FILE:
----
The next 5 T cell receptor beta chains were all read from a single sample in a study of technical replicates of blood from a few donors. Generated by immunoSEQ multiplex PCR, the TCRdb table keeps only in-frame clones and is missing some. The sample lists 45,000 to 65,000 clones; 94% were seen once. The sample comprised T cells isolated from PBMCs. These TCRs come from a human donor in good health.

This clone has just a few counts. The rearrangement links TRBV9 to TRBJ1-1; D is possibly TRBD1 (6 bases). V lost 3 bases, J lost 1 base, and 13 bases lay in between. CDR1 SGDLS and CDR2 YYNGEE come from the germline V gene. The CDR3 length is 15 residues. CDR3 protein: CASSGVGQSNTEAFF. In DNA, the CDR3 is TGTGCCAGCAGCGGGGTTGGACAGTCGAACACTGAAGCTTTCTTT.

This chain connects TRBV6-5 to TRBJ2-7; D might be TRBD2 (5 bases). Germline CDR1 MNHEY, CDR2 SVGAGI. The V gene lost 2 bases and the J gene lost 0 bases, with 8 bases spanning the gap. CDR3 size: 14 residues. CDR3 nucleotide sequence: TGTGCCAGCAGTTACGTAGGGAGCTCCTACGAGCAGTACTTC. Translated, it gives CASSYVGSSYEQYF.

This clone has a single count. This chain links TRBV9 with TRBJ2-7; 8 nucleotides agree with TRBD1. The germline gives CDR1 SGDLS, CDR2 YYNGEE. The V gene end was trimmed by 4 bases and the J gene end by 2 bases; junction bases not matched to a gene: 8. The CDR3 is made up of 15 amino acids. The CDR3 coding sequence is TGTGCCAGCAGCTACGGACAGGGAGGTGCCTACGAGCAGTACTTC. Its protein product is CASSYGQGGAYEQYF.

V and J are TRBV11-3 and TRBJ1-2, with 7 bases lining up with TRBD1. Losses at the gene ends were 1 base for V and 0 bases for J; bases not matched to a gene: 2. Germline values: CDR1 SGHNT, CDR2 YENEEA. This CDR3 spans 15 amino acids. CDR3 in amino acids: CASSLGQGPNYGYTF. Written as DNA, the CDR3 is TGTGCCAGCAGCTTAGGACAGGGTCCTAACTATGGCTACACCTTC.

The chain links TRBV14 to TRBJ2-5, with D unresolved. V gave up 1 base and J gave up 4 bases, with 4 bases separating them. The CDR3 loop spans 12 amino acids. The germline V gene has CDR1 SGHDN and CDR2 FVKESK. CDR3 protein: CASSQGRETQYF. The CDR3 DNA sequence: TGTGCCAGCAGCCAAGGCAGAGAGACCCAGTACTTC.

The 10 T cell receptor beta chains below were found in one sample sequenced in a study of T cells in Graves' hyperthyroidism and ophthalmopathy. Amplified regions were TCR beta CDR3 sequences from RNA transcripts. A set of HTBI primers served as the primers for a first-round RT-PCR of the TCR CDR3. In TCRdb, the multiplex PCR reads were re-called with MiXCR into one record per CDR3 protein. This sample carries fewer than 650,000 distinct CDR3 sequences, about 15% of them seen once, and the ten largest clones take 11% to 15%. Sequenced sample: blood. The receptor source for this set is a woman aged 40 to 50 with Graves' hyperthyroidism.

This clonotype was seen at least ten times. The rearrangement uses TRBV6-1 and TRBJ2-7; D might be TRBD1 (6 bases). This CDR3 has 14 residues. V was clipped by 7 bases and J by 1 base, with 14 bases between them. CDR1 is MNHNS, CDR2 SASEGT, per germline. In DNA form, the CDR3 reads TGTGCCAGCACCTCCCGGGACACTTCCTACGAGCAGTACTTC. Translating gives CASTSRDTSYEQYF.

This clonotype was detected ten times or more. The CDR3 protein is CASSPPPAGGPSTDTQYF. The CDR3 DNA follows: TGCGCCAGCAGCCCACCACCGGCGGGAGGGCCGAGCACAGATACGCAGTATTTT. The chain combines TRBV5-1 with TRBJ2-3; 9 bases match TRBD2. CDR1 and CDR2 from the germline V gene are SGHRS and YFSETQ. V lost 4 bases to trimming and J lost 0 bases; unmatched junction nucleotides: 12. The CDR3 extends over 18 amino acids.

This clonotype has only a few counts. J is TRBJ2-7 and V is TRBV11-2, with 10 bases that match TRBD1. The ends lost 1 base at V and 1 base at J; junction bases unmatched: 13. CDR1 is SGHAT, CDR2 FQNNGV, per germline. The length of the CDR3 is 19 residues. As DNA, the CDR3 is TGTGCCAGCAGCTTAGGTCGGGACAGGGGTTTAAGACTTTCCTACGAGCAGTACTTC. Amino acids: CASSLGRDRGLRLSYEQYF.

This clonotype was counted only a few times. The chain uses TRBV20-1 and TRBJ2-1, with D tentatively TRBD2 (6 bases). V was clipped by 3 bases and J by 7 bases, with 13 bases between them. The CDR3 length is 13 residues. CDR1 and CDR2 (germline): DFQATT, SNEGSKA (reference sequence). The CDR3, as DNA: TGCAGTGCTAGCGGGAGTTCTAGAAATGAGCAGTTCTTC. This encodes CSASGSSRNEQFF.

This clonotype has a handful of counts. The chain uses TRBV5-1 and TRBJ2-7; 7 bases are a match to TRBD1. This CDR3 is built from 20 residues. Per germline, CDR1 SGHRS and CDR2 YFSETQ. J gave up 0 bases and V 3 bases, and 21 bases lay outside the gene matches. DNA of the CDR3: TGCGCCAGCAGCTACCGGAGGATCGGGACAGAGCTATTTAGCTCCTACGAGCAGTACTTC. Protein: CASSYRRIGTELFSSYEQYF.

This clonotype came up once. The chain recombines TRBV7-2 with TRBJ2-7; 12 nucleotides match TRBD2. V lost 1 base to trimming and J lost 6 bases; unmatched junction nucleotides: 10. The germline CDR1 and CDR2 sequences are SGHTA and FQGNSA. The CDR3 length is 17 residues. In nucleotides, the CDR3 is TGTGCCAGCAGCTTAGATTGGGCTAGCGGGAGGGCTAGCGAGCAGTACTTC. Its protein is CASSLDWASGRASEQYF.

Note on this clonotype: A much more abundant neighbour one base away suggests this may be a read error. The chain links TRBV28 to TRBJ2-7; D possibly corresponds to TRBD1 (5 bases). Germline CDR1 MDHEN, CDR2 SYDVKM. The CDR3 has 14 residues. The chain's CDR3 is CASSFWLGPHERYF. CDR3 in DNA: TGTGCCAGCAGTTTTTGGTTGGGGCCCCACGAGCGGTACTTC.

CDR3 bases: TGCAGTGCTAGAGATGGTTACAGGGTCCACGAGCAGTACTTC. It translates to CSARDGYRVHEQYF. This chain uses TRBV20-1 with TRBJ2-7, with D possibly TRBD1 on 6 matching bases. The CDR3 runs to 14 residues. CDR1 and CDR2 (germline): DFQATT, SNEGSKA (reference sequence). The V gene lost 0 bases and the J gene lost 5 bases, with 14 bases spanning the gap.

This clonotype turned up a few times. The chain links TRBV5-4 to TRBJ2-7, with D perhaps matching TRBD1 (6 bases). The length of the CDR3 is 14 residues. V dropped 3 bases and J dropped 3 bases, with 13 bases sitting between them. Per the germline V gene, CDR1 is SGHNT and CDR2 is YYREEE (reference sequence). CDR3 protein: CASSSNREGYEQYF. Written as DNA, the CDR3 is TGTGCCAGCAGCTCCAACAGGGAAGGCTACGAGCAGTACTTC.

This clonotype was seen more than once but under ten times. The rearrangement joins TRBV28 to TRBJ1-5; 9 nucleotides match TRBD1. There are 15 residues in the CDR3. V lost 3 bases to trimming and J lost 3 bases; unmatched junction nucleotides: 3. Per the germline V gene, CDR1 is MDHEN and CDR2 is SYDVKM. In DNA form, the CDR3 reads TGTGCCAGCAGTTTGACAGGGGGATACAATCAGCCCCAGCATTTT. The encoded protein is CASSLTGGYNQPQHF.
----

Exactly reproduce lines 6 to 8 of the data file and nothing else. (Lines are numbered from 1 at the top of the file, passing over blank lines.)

The chain links TRBV14 to TRBJ2-5, with D unresolved. V gave up 1 base and J gave up 4 bases, with 4 bases separating them. The CDR3 loop spans 12 amino acids. The germline V gene has CDR1 SGHDN and CDR2 FVKESK. CDR3 protein: CASSQGRETQYF. The CDR3 DNA sequence: TGTGCCAGCAGCCAAGGCAGAGAGACCCAGTACTTC.

The 10 T cell receptor beta chains below were found in one sample sequenced in a study of T cells in Graves' hyperthyroidism and ophthalmopathy. Amplified regions were TCR beta CDR3 sequences from RNA transcripts. A set of HTBI primers served as the primers for a first-round RT-PCR of the TCR CDR3. In TCRdb, the multiplex PCR reads were re-called with MiXCR into one record per CDR3 protein. This sample carries fewer than 650,000 distinct CDR3 sequences, about 15% of them seen once, and the ten largest clones take 11% to 15%. Sequenced sample: blood. The receptor source for this set is a woman aged 40 to 50 with Graves' hyperthyroidism.

This clonotype was seen at least ten times. The rearrangement uses TRBV6-1 and TRBJ2-7; D might be TRBD1 (6 bases). This CDR3 has 14 residues. V was clipped by 7 bases and J by 1 base, with 14 bases between them. CDR1 is MNHNS, CDR2 SASEGT, per germline. In DNA form, the CDR3 reads TGTGCCAGCACCTCCCGGGACACTTCCTACGAGCAGTACTTC. Translating gives CASTSRDTSYEQYF.